And of course there are the Cap’n Fatso novels. 

    • #10
  11. Comfortably Superannuated Inactive
    Comfortably Superannuated
    @OldDanRhody

    Doug Watt (View Comment):
    PT boats and destroyer crews also distilled torpedo juice in the Pacific during WWII.

    I’ve been told (cough cough) that the practice didn’t end with the war.

    • #11
  12. Skyler Coolidge
    Skyler
    @Skyler

    My uncle was on the USS Parche during WWII.  My dad didn’t tell me until after he died.  I feel like I missed a lot of good stories.

    • #12
  13. Seawriter Contributor
    Seawriter
    @Seawriter

    Douglas Pratt (View Comment):
    Has anyone else read the story of the capture of the U-505, the only submarine captured during open warfare, in the north Atlantic?

    Well, yes. As a matter of fact. I won’t say it is a better story than the one Gallery told, but I had access to information he lacked when he wrote his accounts. Even Eight Bells was written before Ultra was declassified.

    • #13
  14. Old Bathos Member
    Old Bathos
    @OldBathos

    I have visited old subs–the Torsk in Baltimore and a visiting West German sub (a converted old US sub) back in the 1980s.  The latter was intolerably tiny.  On both, I was awed by the array of pipes, wires, dials, and gauges everywhere.  That anybody knew how to maintain that or address emergency repairs is unbelievable.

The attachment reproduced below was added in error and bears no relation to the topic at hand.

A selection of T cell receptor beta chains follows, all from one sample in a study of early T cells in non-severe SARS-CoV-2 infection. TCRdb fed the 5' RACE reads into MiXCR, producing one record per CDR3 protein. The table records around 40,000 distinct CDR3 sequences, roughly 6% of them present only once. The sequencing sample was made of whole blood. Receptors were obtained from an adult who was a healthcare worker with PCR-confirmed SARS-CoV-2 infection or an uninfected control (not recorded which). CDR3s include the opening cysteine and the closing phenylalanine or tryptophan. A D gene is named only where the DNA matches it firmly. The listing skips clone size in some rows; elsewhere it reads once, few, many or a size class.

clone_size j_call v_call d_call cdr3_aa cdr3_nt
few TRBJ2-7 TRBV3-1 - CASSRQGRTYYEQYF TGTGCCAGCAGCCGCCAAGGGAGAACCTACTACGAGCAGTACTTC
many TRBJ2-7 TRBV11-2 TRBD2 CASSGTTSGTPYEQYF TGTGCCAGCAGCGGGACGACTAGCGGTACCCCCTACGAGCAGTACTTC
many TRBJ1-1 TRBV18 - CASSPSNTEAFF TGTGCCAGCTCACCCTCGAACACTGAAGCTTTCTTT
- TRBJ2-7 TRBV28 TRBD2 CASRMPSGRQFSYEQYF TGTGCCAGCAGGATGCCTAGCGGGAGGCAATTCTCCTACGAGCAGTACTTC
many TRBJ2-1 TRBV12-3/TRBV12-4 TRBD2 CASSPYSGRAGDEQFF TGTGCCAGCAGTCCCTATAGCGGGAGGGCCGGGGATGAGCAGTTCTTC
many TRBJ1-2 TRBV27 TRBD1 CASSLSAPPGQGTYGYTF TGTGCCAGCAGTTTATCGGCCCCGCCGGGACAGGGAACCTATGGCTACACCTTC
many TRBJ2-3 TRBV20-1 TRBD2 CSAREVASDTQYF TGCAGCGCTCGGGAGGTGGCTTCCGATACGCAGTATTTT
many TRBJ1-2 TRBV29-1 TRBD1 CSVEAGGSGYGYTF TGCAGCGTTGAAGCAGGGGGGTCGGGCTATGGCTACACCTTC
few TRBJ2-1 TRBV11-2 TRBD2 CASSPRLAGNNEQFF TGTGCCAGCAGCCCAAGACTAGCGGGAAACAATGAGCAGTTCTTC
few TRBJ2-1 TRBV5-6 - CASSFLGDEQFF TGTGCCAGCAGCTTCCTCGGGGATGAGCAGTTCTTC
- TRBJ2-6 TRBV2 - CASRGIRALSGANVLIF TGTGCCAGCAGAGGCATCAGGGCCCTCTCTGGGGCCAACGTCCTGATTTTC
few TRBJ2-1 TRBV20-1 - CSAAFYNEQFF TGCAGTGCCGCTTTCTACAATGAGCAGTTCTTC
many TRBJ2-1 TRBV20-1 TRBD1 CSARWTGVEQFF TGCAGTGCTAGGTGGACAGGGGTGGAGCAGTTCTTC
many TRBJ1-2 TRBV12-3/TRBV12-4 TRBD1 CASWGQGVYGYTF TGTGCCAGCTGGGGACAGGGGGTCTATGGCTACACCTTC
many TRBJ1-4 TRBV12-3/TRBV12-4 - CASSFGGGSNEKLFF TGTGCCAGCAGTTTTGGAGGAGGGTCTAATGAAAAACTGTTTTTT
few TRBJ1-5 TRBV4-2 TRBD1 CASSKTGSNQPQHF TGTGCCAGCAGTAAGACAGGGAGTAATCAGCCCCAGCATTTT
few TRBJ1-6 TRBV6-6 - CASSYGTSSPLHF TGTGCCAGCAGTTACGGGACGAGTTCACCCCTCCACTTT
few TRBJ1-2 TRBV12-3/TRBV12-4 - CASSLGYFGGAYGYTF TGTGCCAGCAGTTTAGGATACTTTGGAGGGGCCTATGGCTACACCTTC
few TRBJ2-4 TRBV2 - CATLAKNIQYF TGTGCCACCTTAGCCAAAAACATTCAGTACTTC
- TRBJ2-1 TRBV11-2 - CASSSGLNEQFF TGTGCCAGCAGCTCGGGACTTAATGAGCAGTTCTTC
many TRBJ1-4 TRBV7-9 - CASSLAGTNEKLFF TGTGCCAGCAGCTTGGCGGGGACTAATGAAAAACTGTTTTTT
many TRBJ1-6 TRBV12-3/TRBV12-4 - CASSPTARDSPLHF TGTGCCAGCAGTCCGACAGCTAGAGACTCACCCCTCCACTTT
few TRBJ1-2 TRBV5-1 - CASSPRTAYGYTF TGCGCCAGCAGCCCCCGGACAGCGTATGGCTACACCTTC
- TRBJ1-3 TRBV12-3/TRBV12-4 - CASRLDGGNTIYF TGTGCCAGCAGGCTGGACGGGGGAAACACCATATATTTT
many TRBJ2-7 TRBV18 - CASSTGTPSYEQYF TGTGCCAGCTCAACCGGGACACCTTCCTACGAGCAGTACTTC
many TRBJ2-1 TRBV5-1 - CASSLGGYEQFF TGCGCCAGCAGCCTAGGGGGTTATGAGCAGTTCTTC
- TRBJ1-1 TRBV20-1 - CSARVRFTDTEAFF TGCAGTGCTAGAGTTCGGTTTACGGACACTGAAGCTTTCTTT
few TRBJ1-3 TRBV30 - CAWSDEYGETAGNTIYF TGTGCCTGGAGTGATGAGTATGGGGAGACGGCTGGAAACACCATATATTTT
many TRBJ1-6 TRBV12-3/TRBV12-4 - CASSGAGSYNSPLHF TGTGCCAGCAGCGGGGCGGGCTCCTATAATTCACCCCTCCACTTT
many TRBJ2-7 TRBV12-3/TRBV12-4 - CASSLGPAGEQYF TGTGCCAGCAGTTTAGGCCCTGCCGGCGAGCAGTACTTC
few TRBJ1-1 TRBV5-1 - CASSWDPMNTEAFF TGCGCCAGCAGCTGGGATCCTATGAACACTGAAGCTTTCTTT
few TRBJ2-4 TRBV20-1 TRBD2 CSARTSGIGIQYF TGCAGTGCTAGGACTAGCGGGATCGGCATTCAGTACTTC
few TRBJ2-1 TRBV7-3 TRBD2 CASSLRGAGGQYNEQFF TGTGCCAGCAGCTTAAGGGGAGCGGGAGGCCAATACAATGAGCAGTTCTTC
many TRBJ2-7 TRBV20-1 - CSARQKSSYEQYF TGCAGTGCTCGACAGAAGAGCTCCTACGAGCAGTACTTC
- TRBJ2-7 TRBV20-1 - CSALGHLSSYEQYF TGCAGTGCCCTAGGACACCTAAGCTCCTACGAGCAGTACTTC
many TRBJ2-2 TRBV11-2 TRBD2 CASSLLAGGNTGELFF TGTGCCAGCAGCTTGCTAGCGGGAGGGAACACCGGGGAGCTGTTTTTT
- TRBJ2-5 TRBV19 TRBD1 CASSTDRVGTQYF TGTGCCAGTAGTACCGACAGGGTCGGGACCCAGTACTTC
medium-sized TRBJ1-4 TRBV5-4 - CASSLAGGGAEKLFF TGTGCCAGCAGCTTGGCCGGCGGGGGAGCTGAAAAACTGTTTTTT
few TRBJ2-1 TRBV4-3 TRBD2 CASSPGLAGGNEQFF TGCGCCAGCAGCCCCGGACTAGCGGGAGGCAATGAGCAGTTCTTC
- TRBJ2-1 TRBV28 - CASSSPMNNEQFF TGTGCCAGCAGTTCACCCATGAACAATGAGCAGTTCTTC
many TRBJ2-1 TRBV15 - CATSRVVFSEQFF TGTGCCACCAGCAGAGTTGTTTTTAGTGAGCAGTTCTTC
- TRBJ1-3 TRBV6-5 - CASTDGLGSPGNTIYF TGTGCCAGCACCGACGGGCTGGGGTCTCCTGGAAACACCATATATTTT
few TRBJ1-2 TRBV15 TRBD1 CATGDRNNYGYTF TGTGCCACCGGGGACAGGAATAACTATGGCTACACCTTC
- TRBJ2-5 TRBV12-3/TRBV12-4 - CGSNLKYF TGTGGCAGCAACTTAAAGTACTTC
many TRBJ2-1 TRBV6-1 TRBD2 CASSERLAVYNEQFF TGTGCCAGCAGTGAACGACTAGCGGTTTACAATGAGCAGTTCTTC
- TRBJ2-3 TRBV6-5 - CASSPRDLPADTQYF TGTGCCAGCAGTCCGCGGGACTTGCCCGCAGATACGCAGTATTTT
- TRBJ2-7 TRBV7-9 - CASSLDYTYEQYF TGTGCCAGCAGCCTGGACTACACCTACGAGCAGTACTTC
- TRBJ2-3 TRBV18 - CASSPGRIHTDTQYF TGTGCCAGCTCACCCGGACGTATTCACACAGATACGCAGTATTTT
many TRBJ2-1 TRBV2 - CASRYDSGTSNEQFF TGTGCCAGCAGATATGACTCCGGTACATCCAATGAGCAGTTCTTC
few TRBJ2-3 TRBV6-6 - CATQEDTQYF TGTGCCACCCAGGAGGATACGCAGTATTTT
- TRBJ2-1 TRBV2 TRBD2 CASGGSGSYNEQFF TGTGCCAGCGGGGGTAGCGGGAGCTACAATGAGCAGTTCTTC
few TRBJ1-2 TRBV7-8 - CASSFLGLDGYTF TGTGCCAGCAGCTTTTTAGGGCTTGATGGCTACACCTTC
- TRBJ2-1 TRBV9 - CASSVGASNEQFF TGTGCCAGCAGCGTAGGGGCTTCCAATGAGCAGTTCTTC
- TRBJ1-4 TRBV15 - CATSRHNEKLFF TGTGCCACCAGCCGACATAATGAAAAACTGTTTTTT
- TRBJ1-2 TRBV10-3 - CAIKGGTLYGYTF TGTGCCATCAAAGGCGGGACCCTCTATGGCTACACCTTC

• #14
  15. John Park Member
    John Park
    @jpark

    My Dad served on the USS Cod for its seventh and eighth patrols in 1944-45. The Cod was the first boat to reach the Dutch sub O-19, which had run aground on Ladd’s Reef in the Philippine Sea. The Cod tied to tow the O-19 off the reef without success, then evacuated the crew, and tried to torpedo it or shell it again without success. The Cod took the Dutch sailors to Australia, where they had a party, leading to the placement of a martini glass on the Cod’s battle flag,

    Here’s a video:

    The Cod is  now in the Cleveland, OH harbor.